Sunday, January 13, 2008


10 January 2008

The strengthening peso has resulted in a sharp cut in overseas Filipino
workers’ (OFWs) incomes, costing them over P700 per $100 remitted,
according to independent think-tank IBON Foundation.

From January to December 2007, the exchange rate of the peso to the
dollar has strengthened by almost fifteen percent. This means that over
the period, the family of an OFW who remitted $100 in January were able
to exchange it for P4,891. By December this had fallen to P4,174 or a
decline of P717.

Such a reduction is especially painful given the increasing prices of
basic goods and services in the country. For example, from January to
November 2007 the cost of an 11-kg liquefied petroleum gas (LPG)
cylinder increased by P76.94 to almost P600. Manila Water also recently
implemented a rate hike that will cost consumers who consume 30 cubic
meters per month an additional P60 on their bills.

“Overseas workers were forced to tighten their belts and remit more of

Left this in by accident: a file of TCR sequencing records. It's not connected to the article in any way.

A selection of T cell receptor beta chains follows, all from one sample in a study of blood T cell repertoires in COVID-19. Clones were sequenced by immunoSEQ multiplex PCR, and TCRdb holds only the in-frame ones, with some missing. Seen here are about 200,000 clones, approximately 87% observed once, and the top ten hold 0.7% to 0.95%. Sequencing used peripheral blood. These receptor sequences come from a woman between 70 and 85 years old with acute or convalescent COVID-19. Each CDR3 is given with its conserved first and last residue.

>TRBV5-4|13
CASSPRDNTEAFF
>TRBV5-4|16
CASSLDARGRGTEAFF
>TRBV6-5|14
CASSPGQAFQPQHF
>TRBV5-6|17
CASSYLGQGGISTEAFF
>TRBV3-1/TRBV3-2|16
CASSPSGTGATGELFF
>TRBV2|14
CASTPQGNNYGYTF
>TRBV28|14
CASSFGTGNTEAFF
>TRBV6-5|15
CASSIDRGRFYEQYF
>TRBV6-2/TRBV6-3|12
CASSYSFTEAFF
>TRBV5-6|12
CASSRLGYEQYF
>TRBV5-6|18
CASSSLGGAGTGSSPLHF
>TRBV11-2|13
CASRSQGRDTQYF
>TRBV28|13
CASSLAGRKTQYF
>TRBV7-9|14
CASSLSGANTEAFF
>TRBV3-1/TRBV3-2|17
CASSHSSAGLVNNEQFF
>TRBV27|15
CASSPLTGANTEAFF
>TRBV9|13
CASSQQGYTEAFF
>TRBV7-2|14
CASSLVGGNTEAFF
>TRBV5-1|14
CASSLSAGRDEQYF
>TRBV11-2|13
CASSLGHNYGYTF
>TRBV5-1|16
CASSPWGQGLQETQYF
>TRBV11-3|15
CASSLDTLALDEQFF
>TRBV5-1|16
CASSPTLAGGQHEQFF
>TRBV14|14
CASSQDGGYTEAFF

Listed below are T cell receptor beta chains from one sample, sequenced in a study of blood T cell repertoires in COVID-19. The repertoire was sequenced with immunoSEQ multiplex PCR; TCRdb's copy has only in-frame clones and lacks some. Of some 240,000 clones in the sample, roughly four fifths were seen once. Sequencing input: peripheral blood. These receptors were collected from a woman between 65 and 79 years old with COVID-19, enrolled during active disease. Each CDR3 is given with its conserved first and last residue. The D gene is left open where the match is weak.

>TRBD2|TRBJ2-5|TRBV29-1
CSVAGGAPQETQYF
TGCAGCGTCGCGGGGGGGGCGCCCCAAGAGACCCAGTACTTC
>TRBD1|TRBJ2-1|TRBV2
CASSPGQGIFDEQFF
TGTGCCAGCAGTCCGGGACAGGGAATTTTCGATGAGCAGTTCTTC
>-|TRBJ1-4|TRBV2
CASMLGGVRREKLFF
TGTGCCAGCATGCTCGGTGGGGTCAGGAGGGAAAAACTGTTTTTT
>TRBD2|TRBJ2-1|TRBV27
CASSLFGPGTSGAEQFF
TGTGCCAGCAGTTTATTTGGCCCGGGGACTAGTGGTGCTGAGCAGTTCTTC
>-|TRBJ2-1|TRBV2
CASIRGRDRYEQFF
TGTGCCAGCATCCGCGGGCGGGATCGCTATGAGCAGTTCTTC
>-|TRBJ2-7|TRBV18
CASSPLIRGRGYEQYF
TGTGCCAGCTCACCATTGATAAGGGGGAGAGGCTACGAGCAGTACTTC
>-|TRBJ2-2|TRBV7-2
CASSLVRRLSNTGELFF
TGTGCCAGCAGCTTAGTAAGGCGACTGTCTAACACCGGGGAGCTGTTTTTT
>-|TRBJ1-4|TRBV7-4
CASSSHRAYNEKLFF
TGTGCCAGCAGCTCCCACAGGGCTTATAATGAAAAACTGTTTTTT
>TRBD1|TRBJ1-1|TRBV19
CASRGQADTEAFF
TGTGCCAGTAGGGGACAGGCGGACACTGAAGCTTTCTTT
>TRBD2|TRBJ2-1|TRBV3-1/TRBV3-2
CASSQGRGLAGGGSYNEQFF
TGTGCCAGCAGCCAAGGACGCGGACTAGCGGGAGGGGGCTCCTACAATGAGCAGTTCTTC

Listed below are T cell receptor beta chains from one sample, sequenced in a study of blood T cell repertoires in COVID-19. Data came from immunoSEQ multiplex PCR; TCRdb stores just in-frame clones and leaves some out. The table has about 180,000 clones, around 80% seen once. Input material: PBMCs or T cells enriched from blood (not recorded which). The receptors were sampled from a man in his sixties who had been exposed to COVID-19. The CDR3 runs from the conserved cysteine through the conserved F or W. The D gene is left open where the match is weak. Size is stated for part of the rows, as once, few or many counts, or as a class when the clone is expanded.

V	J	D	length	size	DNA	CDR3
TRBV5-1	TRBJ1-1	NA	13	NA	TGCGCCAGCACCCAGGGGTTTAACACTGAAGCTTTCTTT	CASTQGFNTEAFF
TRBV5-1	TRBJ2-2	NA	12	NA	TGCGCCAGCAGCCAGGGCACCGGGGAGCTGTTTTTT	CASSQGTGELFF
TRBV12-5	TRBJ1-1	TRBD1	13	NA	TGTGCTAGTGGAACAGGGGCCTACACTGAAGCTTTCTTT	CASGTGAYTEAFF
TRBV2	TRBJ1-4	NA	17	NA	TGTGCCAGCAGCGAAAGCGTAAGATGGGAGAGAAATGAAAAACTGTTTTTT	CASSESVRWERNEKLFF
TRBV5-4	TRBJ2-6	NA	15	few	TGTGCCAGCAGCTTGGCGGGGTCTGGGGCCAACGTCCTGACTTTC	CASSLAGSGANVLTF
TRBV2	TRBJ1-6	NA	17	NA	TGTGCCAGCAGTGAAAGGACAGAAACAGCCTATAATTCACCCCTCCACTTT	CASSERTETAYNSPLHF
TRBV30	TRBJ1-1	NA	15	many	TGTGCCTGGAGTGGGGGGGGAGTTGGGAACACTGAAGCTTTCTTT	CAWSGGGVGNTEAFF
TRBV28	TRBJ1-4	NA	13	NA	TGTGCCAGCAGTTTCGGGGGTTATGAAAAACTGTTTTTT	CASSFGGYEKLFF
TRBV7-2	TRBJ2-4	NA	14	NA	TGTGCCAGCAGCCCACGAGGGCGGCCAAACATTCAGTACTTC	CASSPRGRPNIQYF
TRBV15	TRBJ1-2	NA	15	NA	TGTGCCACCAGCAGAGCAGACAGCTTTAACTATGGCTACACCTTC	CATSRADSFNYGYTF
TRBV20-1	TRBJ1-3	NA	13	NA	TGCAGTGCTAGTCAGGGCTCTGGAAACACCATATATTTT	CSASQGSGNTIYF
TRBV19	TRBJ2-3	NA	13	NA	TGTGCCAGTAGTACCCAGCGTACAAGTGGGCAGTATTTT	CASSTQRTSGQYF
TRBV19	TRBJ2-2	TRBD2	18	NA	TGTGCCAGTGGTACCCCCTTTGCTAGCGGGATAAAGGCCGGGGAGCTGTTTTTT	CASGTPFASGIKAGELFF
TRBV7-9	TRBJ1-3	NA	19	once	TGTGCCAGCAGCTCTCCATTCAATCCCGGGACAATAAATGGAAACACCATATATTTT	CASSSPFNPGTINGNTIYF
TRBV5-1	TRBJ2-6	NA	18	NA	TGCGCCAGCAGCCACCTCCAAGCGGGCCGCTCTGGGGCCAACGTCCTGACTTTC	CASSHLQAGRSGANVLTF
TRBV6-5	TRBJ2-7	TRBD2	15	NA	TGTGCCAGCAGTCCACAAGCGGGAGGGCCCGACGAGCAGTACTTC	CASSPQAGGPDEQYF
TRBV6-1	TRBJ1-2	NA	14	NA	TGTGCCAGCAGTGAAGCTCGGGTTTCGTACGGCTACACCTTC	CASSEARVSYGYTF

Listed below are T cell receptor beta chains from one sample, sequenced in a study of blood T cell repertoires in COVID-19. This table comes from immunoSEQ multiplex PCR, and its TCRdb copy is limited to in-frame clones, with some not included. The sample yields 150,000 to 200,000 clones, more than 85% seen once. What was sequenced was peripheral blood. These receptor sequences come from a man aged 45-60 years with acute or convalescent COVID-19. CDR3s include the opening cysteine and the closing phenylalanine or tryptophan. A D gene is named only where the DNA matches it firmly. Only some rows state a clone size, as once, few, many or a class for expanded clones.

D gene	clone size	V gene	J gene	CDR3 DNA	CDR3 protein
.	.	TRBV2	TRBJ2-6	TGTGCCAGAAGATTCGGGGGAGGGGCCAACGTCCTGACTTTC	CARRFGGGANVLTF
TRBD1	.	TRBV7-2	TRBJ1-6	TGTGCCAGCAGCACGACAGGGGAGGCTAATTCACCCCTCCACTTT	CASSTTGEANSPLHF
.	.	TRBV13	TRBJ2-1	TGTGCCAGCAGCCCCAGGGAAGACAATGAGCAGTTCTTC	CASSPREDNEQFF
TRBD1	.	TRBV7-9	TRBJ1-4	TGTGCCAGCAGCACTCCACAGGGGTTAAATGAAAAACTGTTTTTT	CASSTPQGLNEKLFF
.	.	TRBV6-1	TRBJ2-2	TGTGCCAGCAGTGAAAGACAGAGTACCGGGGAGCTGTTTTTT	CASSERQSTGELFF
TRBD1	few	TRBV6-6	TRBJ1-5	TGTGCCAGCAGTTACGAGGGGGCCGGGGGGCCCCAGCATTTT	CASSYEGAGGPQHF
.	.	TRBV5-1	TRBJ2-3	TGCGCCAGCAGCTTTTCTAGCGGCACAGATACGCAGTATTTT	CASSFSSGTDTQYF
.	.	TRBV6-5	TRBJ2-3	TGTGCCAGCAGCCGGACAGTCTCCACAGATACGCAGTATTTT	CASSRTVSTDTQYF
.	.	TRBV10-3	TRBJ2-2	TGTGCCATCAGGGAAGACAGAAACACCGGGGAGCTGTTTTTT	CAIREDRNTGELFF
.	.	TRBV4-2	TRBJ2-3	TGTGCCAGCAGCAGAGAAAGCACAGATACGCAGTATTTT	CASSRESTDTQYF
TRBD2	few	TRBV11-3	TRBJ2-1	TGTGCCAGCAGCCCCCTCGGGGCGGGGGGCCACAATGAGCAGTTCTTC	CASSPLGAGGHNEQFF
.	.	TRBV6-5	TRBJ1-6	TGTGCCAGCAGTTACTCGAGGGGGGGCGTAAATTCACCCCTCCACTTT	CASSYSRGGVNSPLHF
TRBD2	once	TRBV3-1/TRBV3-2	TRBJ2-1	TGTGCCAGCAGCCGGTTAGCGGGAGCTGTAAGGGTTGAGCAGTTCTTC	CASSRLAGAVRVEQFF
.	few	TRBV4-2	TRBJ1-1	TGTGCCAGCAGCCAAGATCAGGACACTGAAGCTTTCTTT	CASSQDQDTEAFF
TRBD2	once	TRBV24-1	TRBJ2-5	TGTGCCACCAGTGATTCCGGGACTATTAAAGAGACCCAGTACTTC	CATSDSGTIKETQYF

their income to make up for the lost value,” said IBON research head
Sonny Africa. Monthly remittances grew 26% from P1.1 billion in January
to P1.4 billion in October.

The strengthening peso and its effect on OFWs’ incomes reveals the folly
of the government’s labor export policy and its continuing reliance on
migrant workers’ remittances. (end)

1 comment:

Remitter said...

The situation is indeed alarming. Not only Philippines but also a lot of other Asian countries are reeling under the pressure and have been waiting in agony to see how things shape up. In a country like Bangladesh which consumes tonnes of rice the situtaion is gradually getting out of control. I was reading how the Bangladeshis are now substituting rice with potatoes. These things have got me thinking and on my blog I have been trying to highlight these issues.